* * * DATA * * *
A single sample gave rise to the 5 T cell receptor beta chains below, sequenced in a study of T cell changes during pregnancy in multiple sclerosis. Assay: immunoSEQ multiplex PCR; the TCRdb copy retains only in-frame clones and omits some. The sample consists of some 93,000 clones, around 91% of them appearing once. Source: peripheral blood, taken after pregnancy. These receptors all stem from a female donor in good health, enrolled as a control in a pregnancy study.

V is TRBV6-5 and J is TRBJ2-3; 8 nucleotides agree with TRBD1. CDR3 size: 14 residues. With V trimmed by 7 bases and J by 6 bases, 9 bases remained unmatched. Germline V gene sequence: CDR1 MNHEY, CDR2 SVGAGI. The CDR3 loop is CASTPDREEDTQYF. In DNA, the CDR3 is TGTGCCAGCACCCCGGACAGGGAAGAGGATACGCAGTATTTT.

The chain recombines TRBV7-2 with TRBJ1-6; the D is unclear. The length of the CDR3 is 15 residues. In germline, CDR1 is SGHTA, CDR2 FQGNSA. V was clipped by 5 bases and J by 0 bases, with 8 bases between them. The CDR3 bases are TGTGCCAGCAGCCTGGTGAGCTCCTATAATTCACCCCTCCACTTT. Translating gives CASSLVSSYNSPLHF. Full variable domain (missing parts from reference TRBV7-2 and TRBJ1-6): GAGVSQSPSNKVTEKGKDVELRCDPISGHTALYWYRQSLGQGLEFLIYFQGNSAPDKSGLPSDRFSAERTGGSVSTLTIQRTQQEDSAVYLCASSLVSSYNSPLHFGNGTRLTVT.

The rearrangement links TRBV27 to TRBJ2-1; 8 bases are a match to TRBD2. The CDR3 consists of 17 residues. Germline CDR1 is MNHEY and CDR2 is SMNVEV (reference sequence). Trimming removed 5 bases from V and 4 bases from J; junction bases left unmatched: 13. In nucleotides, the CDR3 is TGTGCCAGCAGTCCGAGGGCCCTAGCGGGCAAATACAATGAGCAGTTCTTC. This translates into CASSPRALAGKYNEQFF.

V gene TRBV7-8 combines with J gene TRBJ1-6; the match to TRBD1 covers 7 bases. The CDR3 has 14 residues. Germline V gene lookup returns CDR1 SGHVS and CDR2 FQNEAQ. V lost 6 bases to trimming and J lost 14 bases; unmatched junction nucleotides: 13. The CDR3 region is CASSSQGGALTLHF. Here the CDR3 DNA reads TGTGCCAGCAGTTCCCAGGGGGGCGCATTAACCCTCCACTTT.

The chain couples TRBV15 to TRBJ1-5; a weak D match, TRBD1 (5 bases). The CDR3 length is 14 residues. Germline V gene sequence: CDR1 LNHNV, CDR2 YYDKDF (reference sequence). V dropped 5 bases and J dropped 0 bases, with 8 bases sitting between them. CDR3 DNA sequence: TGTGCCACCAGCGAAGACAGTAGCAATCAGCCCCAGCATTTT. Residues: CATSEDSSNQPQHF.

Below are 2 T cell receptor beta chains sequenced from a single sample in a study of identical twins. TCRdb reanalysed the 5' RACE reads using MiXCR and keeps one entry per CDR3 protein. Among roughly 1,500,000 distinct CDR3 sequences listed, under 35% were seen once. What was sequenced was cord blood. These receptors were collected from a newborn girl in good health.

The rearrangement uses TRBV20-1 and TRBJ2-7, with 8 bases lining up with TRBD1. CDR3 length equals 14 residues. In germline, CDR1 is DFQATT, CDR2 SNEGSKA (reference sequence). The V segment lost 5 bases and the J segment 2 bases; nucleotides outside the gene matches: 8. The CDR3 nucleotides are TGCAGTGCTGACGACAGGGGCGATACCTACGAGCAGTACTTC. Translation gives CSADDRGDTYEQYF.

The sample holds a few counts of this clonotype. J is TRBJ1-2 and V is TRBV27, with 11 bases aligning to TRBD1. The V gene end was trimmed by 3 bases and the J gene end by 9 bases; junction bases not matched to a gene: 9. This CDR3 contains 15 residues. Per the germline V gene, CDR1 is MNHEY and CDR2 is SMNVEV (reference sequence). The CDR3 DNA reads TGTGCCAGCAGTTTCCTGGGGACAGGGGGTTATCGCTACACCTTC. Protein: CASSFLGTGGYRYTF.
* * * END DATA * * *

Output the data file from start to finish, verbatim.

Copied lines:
A single sample gave rise to the 5 T cell receptor beta chains below, sequenced in a study of T cell changes during pregnancy in multiple sclerosis. Assay: immunoSEQ multiplex PCR; the TCRdb copy retains only in-frame clones and omits some. The sample consists of some 93,000 clones, around 91% of them appearing once. Source: peripheral blood, taken after pregnancy. These receptors all stem from a female donor in good health, enrolled as a control in a pregnancy study.

V is TRBV6-5 and J is TRBJ2-3; 8 nucleotides agree with TRBD1. CDR3 size: 14 residues. With V trimmed by 7 bases and J by 6 bases, 9 bases remained unmatched. Germline V gene sequence: CDR1 MNHEY, CDR2 SVGAGI. The CDR3 loop is CASTPDREEDTQYF. In DNA, the CDR3 is TGTGCCAGCACCCCGGACAGGGAAGAGGATACGCAGTATTTT.

The chain recombines TRBV7-2 with TRBJ1-6; the D is unclear. The length of the CDR3 is 15 residues. In germline, CDR1 is SGHTA, CDR2 FQGNSA. V was clipped by 5 bases and J by 0 bases, with 8 bases between them. The CDR3 bases are TGTGCCAGCAGCCTGGTGAGCTCCTATAATTCACCCCTCCACTTT. Translating gives CASSLVSSYNSPLHF. Full variable domain (missing parts from reference TRBV7-2 and TRBJ1-6): GAGVSQSPSNKVTEKGKDVELRCDPISGHTALYWYRQSLGQGLEFLIYFQGNSAPDKSGLPSDRFSAERTGGSVSTLTIQRTQQEDSAVYLCASSLVSSYNSPLHFGNGTRLTVT.

The rearrangement links TRBV27 to TRBJ2-1; 8 bases are a match to TRBD2. The CDR3 consists of 17 residues. Germline CDR1 is MNHEY and CDR2 is SMNVEV (reference sequence). Trimming removed 5 bases from V and 4 bases from J; junction bases left unmatched: 13. In nucleotides, the CDR3 is TGTGCCAGCAGTCCGAGGGCCCTAGCGGGCAAATACAATGAGCAGTTCTTC. This translates into CASSPRALAGKYNEQFF.

V gene TRBV7-8 combines with J gene TRBJ1-6; the match to TRBD1 covers 7 bases. The CDR3 has 14 residues. Germline V gene lookup returns CDR1 SGHVS and CDR2 FQNEAQ. V lost 6 bases to trimming and J lost 14 bases; unmatched junction nucleotides: 13. The CDR3 region is CASSSQGGALTLHF. Here the CDR3 DNA reads TGTGCCAGCAGTTCCCAGGGGGGCGCATTAACCCTCCACTTT.

The chain couples TRBV15 to TRBJ1-5; a weak D match, TRBD1 (5 bases). The CDR3 length is 14 residues. Germline V gene sequence: CDR1 LNHNV, CDR2 YYDKDF (reference sequence). V dropped 5 bases and J dropped 0 bases, with 8 bases sitting between them. CDR3 DNA sequence: TGTGCCACCAGCGAAGACAGTAGCAATCAGCCCCAGCATTTT. Residues: CATSEDSSNQPQHF.

Below are 2 T cell receptor beta chains sequenced from a single sample in a study of identical twins. TCRdb reanalysed the 5' RACE reads using MiXCR and keeps one entry per CDR3 protein. Among roughly 1,500,000 distinct CDR3 sequences listed, under 35% were seen once. What was sequenced was cord blood. These receptors were collected from a newborn girl in good health.

The rearrangement uses TRBV20-1 and TRBJ2-7, with 8 bases lining up with TRBD1. CDR3 length equals 14 residues. In germline, CDR1 is DFQATT, CDR2 SNEGSKA (reference sequence). The V segment lost 5 bases and the J segment 2 bases; nucleotides outside the gene matches: 8. The CDR3 nucleotides are TGCAGTGCTGACGACAGGGGCGATACCTACGAGCAGTACTTC. Translation gives CSADDRGDTYEQYF.

The sample holds a few counts of this clonotype. J is TRBJ1-2 and V is TRBV27, with 11 bases aligning to TRBD1. The V gene end was trimmed by 3 bases and the J gene end by 9 bases; junction bases not matched to a gene: 9. This CDR3 contains 15 residues. Per the germline V gene, CDR1 is MNHEY and CDR2 is SMNVEV (reference sequence). The CDR3 DNA reads TGTGCCAGCAGTTTCCTGGGGACAGGGGGTTATCGCTACACCTTC. Protein: CASSFLGTGGYRYTF.